Umbrex is pleased to welcome Casey Enders with Resolve, Inc. Casey has dedicated her career to advising leaders – including philanthropists and senior executives at Fortune 500 companies, large non-profits, and the United Nations – on how to strategically evolve their organizations and teams to ensure their operations and people are positioned for the greatest impact.
Most recently, she led Unlocking Potential, a non-profit established in 2017 and dedicated to expanding access to high-quality professional development in the social sector. Casey previously served as the Chief of Staff to philanthropist and financier Raymond G. Chambers, the Policy Director on Carly Fiorina’s 2016 presidential campaign, and an independent consultant for mission-driven businesses. She started her career at McKinsey & Company after earning a BA with High Honors from the University of Virginia.
She currently lives in Washington, DC, with her husband, daughter, and beagle.
As a coach she conducts workshops for a broad range of companies and non-profit organizations enabling them to improve teamwork, employee personal development of their employees and workplace atmosphere. She is specially focussed on all the leadership subjects and works with leaders on their struggles.
Beside Companies. She also coaches individual clients in these areas with a focus on regarding fields, especially to supporting them to take the next steps in their career and to follow progress along that path.
Additionally, she is an active Member of Panda Women Leadership Network and nushu female network, platforms offering a broad network to support women for in their personal development and to build up strengthen their career.
Sanaz worked before as a lobbyist for the Federal Association of Dentists in Germany, and previously worked as International Strategy Consultant for companies like PwC and B-Lue (a BCG-Spinoff and now Bain & Company). Prior to that she worked as a dentist in Germany and the Netherlands. She holds a PhD in dentistry.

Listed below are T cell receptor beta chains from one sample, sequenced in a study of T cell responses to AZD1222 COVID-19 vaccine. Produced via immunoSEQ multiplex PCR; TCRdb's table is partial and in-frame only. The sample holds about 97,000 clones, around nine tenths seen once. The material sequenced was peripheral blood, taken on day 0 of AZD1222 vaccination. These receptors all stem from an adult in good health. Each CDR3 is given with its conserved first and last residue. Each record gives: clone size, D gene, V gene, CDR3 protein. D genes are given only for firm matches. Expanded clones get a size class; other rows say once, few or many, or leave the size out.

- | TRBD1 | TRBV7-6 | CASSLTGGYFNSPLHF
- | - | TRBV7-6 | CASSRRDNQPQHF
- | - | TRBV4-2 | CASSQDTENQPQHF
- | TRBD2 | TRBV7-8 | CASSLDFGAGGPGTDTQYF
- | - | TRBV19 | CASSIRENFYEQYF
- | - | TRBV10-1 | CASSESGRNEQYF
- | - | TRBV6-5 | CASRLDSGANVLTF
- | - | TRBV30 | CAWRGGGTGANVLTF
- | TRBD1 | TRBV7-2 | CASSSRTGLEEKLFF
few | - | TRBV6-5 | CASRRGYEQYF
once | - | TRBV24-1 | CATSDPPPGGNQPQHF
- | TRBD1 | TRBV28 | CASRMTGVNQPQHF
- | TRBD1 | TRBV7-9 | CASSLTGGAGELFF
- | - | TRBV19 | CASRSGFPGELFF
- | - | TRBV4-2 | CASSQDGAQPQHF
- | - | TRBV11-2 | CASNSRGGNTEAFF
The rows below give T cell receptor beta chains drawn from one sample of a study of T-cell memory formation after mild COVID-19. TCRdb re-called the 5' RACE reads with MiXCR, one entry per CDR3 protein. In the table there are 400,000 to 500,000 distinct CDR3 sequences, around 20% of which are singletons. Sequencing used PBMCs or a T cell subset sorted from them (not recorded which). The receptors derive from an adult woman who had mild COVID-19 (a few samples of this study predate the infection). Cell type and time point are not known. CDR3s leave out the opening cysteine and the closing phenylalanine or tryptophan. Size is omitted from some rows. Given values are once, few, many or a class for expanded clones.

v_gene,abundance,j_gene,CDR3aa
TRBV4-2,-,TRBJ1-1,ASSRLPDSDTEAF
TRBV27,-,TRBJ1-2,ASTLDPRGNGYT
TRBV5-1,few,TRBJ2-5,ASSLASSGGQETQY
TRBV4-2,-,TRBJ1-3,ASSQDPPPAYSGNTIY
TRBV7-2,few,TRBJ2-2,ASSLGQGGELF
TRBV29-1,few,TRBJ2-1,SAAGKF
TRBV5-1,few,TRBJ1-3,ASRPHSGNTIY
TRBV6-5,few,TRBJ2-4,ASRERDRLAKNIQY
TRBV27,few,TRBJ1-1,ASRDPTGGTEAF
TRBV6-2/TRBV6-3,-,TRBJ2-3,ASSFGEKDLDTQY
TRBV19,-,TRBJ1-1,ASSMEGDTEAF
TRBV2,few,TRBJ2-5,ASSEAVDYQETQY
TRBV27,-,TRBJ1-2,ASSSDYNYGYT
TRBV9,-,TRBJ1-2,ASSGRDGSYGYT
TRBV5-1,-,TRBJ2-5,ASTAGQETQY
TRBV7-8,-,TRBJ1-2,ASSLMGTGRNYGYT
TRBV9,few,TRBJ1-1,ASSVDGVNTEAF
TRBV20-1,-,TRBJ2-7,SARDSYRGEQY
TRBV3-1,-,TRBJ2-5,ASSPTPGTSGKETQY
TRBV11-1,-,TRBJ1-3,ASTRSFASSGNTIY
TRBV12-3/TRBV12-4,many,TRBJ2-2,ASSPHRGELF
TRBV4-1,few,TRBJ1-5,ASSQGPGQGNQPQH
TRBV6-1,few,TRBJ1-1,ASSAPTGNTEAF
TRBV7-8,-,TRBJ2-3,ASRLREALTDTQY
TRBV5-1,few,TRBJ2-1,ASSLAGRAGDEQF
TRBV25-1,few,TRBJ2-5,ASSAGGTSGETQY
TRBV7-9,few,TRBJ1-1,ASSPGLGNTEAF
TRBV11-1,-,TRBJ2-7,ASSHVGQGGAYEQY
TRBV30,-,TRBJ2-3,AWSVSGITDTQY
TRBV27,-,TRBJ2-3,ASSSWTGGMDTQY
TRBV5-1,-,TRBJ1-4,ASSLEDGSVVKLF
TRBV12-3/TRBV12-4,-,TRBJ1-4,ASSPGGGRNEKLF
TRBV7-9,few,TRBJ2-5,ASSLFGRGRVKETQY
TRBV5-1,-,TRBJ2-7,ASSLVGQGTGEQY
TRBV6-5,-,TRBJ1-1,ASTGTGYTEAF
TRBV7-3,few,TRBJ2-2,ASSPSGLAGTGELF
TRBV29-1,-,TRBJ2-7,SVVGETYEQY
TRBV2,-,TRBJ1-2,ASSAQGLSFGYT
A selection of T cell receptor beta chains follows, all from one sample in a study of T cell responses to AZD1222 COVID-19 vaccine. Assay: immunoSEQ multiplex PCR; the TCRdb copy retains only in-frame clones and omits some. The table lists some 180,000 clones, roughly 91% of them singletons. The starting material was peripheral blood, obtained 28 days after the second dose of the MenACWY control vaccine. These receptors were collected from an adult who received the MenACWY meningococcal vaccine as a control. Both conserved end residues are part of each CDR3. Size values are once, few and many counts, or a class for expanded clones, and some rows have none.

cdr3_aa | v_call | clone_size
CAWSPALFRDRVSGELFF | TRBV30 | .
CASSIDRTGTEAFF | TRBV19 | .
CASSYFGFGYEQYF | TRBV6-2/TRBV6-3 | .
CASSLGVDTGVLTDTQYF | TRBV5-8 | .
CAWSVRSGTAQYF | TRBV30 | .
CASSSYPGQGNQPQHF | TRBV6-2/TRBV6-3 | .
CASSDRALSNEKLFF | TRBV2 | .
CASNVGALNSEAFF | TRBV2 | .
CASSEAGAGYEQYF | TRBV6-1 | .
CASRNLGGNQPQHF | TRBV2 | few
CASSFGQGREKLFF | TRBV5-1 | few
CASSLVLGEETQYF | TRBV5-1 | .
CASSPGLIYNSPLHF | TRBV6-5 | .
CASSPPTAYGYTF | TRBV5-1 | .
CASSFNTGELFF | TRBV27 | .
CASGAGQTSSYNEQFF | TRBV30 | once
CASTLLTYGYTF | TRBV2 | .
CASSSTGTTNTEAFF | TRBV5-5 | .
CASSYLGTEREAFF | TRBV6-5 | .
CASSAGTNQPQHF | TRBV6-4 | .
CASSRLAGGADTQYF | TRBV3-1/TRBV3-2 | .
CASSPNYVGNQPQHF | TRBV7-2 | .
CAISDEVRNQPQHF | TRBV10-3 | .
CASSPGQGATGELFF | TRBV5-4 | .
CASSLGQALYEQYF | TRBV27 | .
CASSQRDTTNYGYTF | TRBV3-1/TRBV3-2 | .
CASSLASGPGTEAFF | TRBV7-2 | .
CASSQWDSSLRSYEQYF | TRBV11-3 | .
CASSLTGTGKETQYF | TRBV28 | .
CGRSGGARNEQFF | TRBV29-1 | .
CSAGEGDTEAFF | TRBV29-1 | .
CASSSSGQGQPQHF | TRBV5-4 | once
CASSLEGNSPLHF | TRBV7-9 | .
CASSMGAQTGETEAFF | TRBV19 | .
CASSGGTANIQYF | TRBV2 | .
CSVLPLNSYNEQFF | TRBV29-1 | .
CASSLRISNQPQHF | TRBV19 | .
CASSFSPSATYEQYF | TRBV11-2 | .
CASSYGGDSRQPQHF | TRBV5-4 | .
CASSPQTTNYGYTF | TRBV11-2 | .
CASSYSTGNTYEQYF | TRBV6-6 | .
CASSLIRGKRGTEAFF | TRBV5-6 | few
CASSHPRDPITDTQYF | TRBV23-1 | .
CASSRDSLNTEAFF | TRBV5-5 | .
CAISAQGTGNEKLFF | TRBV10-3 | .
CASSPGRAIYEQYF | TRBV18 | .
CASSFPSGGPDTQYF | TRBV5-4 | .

Umbrex is pleased to welcome Stacye Thrasher Brim with STB Consulting. Stacye spent about 2.5 years consulting with Booz Allen Hamilton prior to opening her own consulting firm in 2014. Her firm provides strategic planning, portfolio governance, project management, and process improvement consulting to small- to medium-sized organizations and nonprofits to help them establish the direction of their organization, optimize their investments, and ensure their projects deliver business value.
She lives in Atlanta, Georgia and when she’s not tackling client needs she enjoys yoga, reading, and serving as the Board Chair for Bearings Bike Works, a local nonprofit youth development organization. Stacye is a certified in each of her service areas – Project Management Professional, Lean Six Sigma Green Belt and a Kaplan-Norton Balanced Scorecard Certified Graduate (Strategy Management). She is happy to collaborate on projects.
In this evergreen and ever useful post from Christophe de Greift, he provides the key questions an executive should ask a data analyst to ensure they can deliver what is required.
Voice recognition, interview robots, real-time movie recommendations, advanced data analytics are a part of our everyday lives and cannot be ignored by the 21st century manager. The potential benefits for the company are found along the chain of value, from purchases to after-sales, through talent management.
To reap these benefits, an organization must develop diverse capabilities in data management, analytics and planning for example. Each of those capabilities represents a challenge in itself, but I would like to address another major obstacle to adopting advanced analytics in this article: executive confidence in the outcome. Indeed, the most valuable algorithms such as ‘deep learning’ in artificial intelligence are also the least understood, generating a natural fear of misuse that an executive must overcome before being able to properly use those tools.
Hiring the best scientist is not enough to avoid going from artificial intelligence to artificial stupidity, since the knowledge and business judgment of the senior executive is essential in the decision-making process supported by data analysis.
I learned during my years of consulting that asking the right questions is complex but powerful… Therefore, I recommend a list of questions for the executive to ask throughout the decision-making process, from problem conceptualization to conclusion.
Key questions include:
- How do we ensure random selection of data?
- Using what criteria do we filter inconsistent or atypical data?
- Why is the algorithm used the most suitable?
Read the full article, 10 Questions to Trust a Data Analyst, on Christophedegreift.com.
Tirrell Payton explains the difference between a project mindset and a product mindset and which one may be the better strategy during market shifts and disruptions.
Digital” continues to grow in importance as a first class business discipline, just as important as marketing, finance, or strategy. Therefore, product management has become more important as the primary lever to bring digital products and services to life. Given that, more organizations have begun to shift their thinking from a ‘project’ mindset to a ‘product’ mindset.